Thursday, January 24, 2008

Society covets Catalyst hulks for diving site


Peak Online
By Jeremy Bloom
January 24, 2008

Ferro-cement ships ideal for sunken 'shipwrecks'

One of the things that makes Powell River unique is the Catalyst Paper Corporation floating breakwater, but that may be changing in the next few years.

Composed of 10 vessels sometimes called "the incredible hulks," the breakwater has been in place for more than 50 years, and is reaching the end of its useful life, said Brian Baarda, Catalyst vice-president and Powell River division manager. "In years past, there was a big log pond there, and we needed that many ships for the breakwater," he said. "But today, given the mill's footprint, we don't need as many ships there, and they're getting old. They won't last forever."

Baarda said the company had been told at one point that the hulks wouldn't be suitable for making an underwater reef. So, he was pleasantly surprised last year, when, in a meeting on dive tourism, he was told by Howie Robins, president of the Artificial Reef Society of British Columbia, that his organization has had its eye on the hulks for some time.

The Vancouver-based Artificial Reef Society has been carrying out reef installations since 1991. They've sunk six ships and one Boeing 737 in the waters off BC's coast in carefully controlled conditions that provide a boon for sea life and recreational divers.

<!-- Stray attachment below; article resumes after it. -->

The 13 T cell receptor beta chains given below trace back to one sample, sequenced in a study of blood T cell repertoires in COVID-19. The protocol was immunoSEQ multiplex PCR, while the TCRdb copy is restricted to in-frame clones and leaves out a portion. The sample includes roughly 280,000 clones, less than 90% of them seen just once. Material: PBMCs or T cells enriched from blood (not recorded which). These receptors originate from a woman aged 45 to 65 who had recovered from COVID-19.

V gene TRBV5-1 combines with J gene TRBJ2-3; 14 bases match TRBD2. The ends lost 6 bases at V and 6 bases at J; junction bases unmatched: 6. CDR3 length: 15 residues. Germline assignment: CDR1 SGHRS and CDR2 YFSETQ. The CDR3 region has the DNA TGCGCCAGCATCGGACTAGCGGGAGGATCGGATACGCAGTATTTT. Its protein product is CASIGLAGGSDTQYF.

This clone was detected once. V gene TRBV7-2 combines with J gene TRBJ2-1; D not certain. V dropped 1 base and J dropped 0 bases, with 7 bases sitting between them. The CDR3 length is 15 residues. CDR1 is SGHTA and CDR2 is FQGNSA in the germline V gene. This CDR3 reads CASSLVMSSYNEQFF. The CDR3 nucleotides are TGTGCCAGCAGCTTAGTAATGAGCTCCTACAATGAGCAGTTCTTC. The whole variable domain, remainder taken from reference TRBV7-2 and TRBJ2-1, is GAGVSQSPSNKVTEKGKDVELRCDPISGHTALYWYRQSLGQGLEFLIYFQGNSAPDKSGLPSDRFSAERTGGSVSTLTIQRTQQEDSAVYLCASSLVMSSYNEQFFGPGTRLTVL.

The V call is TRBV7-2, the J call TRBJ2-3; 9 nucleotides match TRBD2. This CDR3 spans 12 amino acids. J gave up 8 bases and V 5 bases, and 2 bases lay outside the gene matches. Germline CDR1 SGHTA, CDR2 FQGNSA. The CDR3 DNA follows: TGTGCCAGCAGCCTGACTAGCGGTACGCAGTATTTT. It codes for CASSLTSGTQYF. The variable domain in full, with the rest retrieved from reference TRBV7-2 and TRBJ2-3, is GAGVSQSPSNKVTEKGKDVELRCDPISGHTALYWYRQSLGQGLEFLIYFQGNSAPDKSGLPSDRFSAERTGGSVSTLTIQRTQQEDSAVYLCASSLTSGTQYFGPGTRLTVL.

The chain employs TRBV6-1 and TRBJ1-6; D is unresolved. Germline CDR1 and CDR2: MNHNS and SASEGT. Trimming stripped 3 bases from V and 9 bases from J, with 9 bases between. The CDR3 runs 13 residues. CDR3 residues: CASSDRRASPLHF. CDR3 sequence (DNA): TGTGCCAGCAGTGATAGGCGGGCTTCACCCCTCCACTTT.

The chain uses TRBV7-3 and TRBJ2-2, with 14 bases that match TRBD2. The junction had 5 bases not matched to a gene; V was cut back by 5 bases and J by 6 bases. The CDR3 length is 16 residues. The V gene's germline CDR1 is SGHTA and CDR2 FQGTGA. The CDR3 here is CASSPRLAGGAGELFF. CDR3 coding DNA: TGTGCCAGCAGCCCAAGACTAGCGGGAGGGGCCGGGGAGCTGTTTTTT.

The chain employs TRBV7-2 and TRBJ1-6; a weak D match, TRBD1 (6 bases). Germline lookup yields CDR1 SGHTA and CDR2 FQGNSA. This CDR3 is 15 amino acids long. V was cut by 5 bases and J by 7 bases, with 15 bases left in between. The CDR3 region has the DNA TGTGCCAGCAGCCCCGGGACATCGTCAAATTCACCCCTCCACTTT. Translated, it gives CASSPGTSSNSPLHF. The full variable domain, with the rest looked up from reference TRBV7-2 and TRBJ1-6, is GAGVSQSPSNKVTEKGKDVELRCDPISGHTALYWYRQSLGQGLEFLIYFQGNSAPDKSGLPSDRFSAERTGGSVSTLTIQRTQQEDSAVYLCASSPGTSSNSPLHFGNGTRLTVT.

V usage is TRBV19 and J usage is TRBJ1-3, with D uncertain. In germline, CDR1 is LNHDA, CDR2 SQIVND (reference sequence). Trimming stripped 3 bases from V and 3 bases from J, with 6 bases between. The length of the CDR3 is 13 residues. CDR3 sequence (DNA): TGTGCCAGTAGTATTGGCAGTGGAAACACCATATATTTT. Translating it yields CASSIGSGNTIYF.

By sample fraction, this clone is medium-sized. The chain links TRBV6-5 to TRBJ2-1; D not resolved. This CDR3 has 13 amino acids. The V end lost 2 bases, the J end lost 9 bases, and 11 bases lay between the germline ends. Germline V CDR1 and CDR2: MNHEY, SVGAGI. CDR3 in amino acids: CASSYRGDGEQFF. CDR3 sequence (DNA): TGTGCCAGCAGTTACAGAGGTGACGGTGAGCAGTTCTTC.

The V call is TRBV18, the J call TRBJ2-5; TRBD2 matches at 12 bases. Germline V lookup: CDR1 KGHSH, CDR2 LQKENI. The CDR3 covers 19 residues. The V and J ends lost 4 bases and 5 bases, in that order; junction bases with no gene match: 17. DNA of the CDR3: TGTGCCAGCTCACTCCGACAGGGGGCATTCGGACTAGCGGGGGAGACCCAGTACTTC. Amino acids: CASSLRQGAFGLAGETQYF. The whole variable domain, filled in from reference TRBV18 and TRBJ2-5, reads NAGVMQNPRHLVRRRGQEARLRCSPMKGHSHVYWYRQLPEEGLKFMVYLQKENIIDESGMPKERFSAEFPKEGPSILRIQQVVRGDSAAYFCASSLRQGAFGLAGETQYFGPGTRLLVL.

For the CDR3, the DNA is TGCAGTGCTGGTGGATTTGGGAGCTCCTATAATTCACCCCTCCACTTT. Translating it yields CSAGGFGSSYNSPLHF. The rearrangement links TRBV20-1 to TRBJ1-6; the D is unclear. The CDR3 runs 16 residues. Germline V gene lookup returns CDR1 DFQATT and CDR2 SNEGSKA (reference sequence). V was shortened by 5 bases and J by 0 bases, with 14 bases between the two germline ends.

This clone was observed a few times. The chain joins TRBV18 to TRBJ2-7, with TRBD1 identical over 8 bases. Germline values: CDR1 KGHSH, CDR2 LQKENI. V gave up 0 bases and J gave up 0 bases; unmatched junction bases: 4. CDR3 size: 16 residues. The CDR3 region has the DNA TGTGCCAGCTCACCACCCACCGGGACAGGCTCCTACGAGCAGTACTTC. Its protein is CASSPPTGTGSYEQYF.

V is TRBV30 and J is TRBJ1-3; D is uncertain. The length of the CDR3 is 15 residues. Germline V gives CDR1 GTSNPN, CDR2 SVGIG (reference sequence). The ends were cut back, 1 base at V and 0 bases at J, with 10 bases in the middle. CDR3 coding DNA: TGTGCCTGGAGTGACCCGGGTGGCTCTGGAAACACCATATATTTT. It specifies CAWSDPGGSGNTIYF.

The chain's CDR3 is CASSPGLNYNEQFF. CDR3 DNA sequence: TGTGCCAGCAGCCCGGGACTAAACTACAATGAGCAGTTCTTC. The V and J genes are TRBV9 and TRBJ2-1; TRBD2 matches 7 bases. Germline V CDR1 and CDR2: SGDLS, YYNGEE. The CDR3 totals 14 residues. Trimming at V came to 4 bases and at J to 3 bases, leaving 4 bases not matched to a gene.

Robins said those reefs have become a big tourist draw. "Americans love to dive on shipwrecks," he said. "The population of visiting divers has been growing year after year because we've been adding to our fleet of underwater shipwrecks. And in terms of marine life colonization, you have to go see it to believe it. It's amazing how fast these ships become thick with marine life."

Baarda said that Catalyst would be very supportive of Robins' efforts, and is looking forward to seeing an action plan put together over the next few months.

Robins said that his society will be looking for appropriate sites based on wind conditions, water depth, commercial and recreation boat traffic and fishing, as well as seeking areas that are already popular with divers. "The bottom line, this is a proactive approach to disposing of vessels in an environmentally safe and sound way," he said.

Robins added that with weather patterns becoming more violent, with high winds and choppy water, it's good that Catalyst is looking to do this soon. "If we have more weather systems blowing through like the ones we saw this winter, well, we don't want to see a disaster," he said.

Kathy Friesen, co-owner of Alpha Dive Services and a member of the working group on tourism that spawned this effort, said she would be thrilled to have an artificial reef as part of Powell River's underwater environment. "They're environmentally clean, there's no detrimental effect," she said. "And having a home-grown team doing this, you couldn't ask for a better set-up. They're located right in Vancouver."

Robins called the situation a total win-win. "The environment wins, the economic conditions win, tourism wins," he said.



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